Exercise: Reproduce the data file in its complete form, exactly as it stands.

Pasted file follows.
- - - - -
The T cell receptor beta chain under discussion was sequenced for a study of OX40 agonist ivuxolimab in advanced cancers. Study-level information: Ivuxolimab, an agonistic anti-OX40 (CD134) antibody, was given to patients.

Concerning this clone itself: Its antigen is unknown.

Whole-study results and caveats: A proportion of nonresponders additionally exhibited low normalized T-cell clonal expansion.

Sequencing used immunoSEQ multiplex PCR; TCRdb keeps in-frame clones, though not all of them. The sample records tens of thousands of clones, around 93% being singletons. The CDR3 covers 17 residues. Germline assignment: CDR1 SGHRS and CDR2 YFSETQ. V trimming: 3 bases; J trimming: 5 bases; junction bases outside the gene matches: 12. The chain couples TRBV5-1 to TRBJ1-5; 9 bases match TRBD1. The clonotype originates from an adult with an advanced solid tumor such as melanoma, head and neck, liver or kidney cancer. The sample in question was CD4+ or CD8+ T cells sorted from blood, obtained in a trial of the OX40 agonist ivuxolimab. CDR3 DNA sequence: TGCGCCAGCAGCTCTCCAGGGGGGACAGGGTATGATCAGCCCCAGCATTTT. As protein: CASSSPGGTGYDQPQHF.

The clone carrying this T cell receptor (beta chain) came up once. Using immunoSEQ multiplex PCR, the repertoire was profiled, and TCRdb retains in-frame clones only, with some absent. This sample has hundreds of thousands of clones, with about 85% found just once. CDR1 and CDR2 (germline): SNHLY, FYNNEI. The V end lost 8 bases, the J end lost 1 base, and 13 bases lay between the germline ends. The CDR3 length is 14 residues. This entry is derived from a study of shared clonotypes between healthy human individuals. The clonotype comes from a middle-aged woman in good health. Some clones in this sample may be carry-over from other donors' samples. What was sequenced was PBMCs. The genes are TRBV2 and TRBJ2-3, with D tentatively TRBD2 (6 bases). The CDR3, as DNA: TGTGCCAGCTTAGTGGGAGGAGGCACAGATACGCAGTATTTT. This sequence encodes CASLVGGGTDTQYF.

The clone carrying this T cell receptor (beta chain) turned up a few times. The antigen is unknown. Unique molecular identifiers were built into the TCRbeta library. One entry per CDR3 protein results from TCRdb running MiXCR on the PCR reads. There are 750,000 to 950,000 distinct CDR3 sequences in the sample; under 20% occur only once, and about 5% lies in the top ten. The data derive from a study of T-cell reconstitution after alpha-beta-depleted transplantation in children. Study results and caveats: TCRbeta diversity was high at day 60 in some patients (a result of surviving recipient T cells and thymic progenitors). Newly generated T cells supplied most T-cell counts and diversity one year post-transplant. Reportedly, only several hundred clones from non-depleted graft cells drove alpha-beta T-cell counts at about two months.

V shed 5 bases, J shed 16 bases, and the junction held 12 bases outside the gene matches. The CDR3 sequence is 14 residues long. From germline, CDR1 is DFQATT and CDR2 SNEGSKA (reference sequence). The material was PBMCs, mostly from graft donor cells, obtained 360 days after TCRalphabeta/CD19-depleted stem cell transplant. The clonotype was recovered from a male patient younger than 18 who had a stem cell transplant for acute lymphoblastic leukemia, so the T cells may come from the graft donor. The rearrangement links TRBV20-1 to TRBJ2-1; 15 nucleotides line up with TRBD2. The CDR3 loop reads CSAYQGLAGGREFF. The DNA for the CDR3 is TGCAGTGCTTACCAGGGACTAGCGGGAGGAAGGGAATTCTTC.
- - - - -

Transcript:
The T cell receptor beta chain under discussion was sequenced for a study of OX40 agonist ivuxolimab in advanced cancers. Study-level information: Ivuxolimab, an agonistic anti-OX40 (CD134) antibody, was given to patients.

Concerning this clone itself: Its antigen is unknown.

Whole-study results and caveats: A proportion of nonresponders additionally exhibited low normalized T-cell clonal expansion.

Sequencing used immunoSEQ multiplex PCR; TCRdb keeps in-frame clones, though not all of them. The sample records tens of thousands of clones, around 93% being singletons. The CDR3 covers 17 residues. Germline assignment: CDR1 SGHRS and CDR2 YFSETQ. V trimming: 3 bases; J trimming: 5 bases; junction bases outside the gene matches: 12. The chain couples TRBV5-1 to TRBJ1-5; 9 bases match TRBD1. The clonotype originates from an adult with an advanced solid tumor such as melanoma, head and neck, liver or kidney cancer. The sample in question was CD4+ or CD8+ T cells sorted from blood, obtained in a trial of the OX40 agonist ivuxolimab. CDR3 DNA sequence: TGCGCCAGCAGCTCTCCAGGGGGGACAGGGTATGATCAGCCCCAGCATTTT. As protein: CASSSPGGTGYDQPQHF.

The clone carrying this T cell receptor (beta chain) came up once. Using immunoSEQ multiplex PCR, the repertoire was profiled, and TCRdb retains in-frame clones only, with some absent. This sample has hundreds of thousands of clones, with about 85% found just once. CDR1 and CDR2 (germline): SNHLY, FYNNEI. The V end lost 8 bases, the J end lost 1 base, and 13 bases lay between the germline ends. The CDR3 length is 14 residues. This entry is derived from a study of shared clonotypes between healthy human individuals. The clonotype comes from a middle-aged woman in good health. Some clones in this sample may be carry-over from other donors' samples. What was sequenced was PBMCs. The genes are TRBV2 and TRBJ2-3, with D tentatively TRBD2 (6 bases). The CDR3, as DNA: TGTGCCAGCTTAGTGGGAGGAGGCACAGATACGCAGTATTTT. This sequence encodes CASLVGGGTDTQYF.

The clone carrying this T cell receptor (beta chain) turned up a few times. The antigen is unknown. Unique molecular identifiers were built into the TCRbeta library. One entry per CDR3 protein results from TCRdb running MiXCR on the PCR reads. There are 750,000 to 950,000 distinct CDR3 sequences in the sample; under 20% occur only once, and about 5% lies in the top ten. The data derive from a study of T-cell reconstitution after alpha-beta-depleted transplantation in children. Study results and caveats: TCRbeta diversity was high at day 60 in some patients (a result of surviving recipient T cells and thymic progenitors). Newly generated T cells supplied most T-cell counts and diversity one year post-transplant. Reportedly, only several hundred clones from non-depleted graft cells drove alpha-beta T-cell counts at about two months.

V shed 5 bases, J shed 16 bases, and the junction held 12 bases outside the gene matches. The CDR3 sequence is 14 residues long. From germline, CDR1 is DFQATT and CDR2 SNEGSKA (reference sequence). The material was PBMCs, mostly from graft donor cells, obtained 360 days after TCRalphabeta/CD19-depleted stem cell transplant. The clonotype was recovered from a male patient younger than 18 who had a stem cell transplant for acute lymphoblastic leukemia, so the T cells may come from the graft donor. The rearrangement links TRBV20-1 to TRBJ2-1; 15 nucleotides line up with TRBD2. The CDR3 loop reads CSAYQGLAGGREFF. The DNA for the CDR3 is TGCAGTGCTTACCAGGGACTAGCGGGAGGAAGGGAATTCTTC.